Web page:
At age 8, he evinced an intense curiosity about hair. He picked out hair from among the wood chips on the playground, held single strands to his ear, and played them like a violin, grinning with delight. At school, he began touching the heads of his teachers and classmates. He did so 5.25 times a day when the tabulations began. His average rose to 74.75 times a day and then spiked to 116.45 times a day. Why? “Through the course of multiple observations,” his behavior analyst wrote in summarizing a half-dozen “functional analyses” undertaken in school and at home, “Misha engaged in hair pulling across staff. He has pulled hair of peers across settings. He has pulled hair during structured and unstructured activities. He has engaged in hair pulling when he has been engaged in preferred and non-preferred activities. It is hypothesized that hair pulling is a synthesis of functions, not reliably dependent on the setting, situation, or regulation.”
Another possibility, namely that the form and feeling of hair enchanted Misha’s budding aesthetic imagination, fell outside behaviorism’s exclusively “functional” template of value. A behavior is either “adaptive” (correct) or “maladaptive” (problem). It either reduces or increases tension between the organism and the environment. About the pursuit of pleasure for its own sake, ABA had nothing to say.
The impasse exposed a conceptual bind beneath mounds of data. Misha couldn’t learn the normal academic curriculum of math, science, history, and English until he functioned like a normal student. His physiology wouldn’t permit him to keep his hands and feet still, like a normal student. ABA misconceived his sensory wants and needs as “problem behaviors” and intervened, which only generated more “problem behaviors.” The data outputted by ABA’s fetish for measurement fed back into itself as input, reinforcing a consensus that succeeded mainly in producing a feeling of pointlessness.
At the Lurie Center for Autism, an educational consultant told me ABA couldn’t possibly be the impediment. Misha just needed a better, stricter, more comprehensive intervention plan in a private school out of the district. Off he went, with my consent, to Melmark New England, an ABA school 40 minutes away in Andover.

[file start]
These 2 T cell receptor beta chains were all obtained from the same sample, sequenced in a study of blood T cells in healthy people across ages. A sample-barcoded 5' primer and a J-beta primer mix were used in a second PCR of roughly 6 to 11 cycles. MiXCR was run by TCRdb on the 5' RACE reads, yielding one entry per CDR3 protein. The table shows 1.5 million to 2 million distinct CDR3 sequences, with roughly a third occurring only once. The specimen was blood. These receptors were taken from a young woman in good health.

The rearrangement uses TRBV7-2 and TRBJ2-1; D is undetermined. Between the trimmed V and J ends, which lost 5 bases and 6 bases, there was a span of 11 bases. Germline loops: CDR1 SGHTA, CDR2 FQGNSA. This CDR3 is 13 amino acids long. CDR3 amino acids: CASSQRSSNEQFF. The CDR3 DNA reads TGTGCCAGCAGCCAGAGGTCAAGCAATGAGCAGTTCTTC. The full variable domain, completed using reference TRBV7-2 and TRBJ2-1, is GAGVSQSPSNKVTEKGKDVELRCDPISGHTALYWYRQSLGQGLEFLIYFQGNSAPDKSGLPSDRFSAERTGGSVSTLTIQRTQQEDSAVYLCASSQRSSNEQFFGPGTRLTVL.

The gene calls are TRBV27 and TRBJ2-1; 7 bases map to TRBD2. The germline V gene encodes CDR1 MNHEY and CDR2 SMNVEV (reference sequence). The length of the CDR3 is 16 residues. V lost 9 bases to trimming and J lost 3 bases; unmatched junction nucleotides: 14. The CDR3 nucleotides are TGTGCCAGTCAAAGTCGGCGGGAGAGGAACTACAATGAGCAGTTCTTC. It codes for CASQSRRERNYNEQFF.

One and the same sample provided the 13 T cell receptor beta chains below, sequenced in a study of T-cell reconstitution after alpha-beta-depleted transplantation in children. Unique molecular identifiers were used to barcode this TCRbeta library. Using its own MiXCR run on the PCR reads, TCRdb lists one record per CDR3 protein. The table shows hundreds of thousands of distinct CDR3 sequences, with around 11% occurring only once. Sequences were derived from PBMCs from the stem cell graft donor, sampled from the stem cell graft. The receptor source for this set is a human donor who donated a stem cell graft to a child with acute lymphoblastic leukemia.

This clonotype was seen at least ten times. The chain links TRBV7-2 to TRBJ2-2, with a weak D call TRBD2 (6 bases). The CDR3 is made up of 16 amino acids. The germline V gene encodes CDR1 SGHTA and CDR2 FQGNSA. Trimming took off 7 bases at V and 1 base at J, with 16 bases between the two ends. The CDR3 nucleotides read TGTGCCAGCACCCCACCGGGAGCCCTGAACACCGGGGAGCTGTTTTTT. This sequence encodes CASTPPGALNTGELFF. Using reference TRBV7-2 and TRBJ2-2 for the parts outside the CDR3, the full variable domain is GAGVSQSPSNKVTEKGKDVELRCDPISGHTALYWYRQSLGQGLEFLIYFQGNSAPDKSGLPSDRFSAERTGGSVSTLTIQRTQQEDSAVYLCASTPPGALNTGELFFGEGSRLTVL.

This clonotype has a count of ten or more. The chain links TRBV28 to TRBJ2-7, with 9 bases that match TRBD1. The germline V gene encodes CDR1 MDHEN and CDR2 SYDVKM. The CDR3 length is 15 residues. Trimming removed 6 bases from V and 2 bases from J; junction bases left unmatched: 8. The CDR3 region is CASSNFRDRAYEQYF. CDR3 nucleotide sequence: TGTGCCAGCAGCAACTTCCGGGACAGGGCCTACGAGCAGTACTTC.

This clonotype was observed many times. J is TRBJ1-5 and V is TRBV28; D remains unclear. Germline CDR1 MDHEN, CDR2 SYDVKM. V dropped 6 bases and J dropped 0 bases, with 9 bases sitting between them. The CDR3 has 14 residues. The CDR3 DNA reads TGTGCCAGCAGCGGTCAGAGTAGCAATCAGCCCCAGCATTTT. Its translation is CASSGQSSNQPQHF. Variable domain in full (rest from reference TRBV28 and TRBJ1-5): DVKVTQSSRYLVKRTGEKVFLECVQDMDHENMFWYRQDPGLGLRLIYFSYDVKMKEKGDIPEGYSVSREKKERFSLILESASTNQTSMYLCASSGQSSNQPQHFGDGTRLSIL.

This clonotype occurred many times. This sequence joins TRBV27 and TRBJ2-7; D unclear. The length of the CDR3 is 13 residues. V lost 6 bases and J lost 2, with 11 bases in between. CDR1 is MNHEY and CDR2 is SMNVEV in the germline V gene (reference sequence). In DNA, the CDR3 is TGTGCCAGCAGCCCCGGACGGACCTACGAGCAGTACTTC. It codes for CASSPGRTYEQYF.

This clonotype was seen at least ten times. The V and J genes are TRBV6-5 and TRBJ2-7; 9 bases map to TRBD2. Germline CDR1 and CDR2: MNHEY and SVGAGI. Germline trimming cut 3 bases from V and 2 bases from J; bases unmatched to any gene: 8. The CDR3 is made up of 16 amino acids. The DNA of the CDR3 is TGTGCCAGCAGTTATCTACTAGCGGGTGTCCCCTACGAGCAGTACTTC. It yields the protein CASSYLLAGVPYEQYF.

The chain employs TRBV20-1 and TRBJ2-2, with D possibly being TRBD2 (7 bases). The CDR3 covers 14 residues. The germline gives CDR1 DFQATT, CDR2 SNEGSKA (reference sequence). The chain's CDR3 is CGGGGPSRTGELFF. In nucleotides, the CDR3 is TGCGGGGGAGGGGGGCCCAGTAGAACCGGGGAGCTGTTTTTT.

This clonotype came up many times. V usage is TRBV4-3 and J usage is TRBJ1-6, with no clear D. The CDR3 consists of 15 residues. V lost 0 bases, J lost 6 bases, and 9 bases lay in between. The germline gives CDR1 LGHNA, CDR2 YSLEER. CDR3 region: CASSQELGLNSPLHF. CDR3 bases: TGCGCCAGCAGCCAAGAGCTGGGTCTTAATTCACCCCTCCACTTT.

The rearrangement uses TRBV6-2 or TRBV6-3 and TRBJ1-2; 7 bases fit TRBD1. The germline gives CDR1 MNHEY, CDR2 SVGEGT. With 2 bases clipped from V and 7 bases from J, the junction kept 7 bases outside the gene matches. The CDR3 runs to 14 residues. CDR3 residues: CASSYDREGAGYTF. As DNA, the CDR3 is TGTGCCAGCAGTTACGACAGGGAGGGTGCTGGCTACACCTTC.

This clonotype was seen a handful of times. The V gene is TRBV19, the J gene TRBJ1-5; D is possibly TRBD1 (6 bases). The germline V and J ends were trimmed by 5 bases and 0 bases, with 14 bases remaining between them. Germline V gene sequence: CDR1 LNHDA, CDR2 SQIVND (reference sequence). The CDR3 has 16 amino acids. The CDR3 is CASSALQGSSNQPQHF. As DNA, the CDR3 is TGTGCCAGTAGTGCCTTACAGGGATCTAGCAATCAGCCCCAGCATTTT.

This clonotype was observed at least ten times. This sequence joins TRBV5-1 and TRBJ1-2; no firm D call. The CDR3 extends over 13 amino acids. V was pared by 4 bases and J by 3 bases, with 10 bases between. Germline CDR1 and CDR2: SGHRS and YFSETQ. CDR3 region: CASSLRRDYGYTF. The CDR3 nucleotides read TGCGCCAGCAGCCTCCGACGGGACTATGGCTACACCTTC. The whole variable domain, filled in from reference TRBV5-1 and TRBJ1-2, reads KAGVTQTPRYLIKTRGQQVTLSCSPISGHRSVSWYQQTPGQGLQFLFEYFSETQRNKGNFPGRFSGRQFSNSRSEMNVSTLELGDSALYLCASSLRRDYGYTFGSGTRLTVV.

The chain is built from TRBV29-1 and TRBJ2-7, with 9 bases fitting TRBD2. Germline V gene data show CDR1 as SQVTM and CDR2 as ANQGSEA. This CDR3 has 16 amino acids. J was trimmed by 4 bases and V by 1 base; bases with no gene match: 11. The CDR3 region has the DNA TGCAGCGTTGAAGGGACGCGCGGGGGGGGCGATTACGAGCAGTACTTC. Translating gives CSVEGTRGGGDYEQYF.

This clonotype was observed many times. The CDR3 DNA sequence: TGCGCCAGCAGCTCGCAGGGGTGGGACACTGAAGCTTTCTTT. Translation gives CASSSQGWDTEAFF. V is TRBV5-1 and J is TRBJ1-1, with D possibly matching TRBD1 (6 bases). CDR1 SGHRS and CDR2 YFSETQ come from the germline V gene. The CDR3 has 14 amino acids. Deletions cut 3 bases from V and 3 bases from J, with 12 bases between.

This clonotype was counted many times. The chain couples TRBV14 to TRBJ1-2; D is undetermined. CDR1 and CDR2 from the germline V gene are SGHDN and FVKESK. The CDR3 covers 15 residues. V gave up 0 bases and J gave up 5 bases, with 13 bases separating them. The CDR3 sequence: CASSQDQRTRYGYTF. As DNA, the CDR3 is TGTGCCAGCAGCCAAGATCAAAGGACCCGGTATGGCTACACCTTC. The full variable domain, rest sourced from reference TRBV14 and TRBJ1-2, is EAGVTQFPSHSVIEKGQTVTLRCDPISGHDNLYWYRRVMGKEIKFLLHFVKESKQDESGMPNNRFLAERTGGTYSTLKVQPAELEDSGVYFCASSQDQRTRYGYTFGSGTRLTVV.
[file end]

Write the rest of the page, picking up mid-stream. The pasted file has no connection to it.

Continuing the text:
Melmark clamped a vise grip around him. In an observation room, behind a one-way mirror, an “educational coordinator” monitored his compliance with “appropriate social interactions” in class. Rules of maneuver screwed him into meticulous formations of space and time. “Any instance that he comes within six inches of another person without permission” his teacher docketed as an “invasion of space.” “Bolting” occurred when he wandered “more than four feet away from the designated area without permission” — to touch an elevator button in the hall, for example. To extinguish his interest in hair, the behavior that prompted his transfer out of Cambridge, Melmark deployed physical intervention.
Misha responded with bouts of crying and episodes of tearing hair out of his scalp and eyebrows. I visited the observation room one day to see for myself. My eyes landed on a copy of Skinner’s “Science and Human Behavior,” which stood among other books and papers on the educational coordinator’s bookshelf. We watched Misha rise from his desk and move about the classroom, slapping his hands together and stomping his feet. “See that,” I implored. “His sensory wants and needs should be respected.” The coordinator, paraphrasing Skinner’s book, remonstrated that Misha’s sensory wants and needs, “if real,” constituted no useful “evidence.”
The assertion of dogma focused my concern. Twice a day, Misha’s teacher subjected him to Melmark’s school-wide “well body checks.” A “body tracker system” stored photographs on a central server. I objected to an adult woman inspecting my son’s body — sometimes in a closed bathroom stall — without his consent or my foreknowledge. Melmark appeared surprised by my objection. The possibility that Misha could harbor unarticulated feelings about compulsory inspections of his body seemed not to have occurred to them. Privacy, after all, obstructs the gaze of behaviorism. Dignity, which can’t be measured, must not exist. I gave Melmark notice of his withdrawal and began searching for his third school in less than two years.
No treatment model will work for everyone, of course. For whom does ABA work? To what degree? For how long? The absence of longitudinal data spoils our capacity to answer these questions with integrity. The natural changefulness of young children, not to mention the role of chance, are unaccounted variables. Yet refuting any treatment definitively is impossible. Parents like me need to believe something can help our children.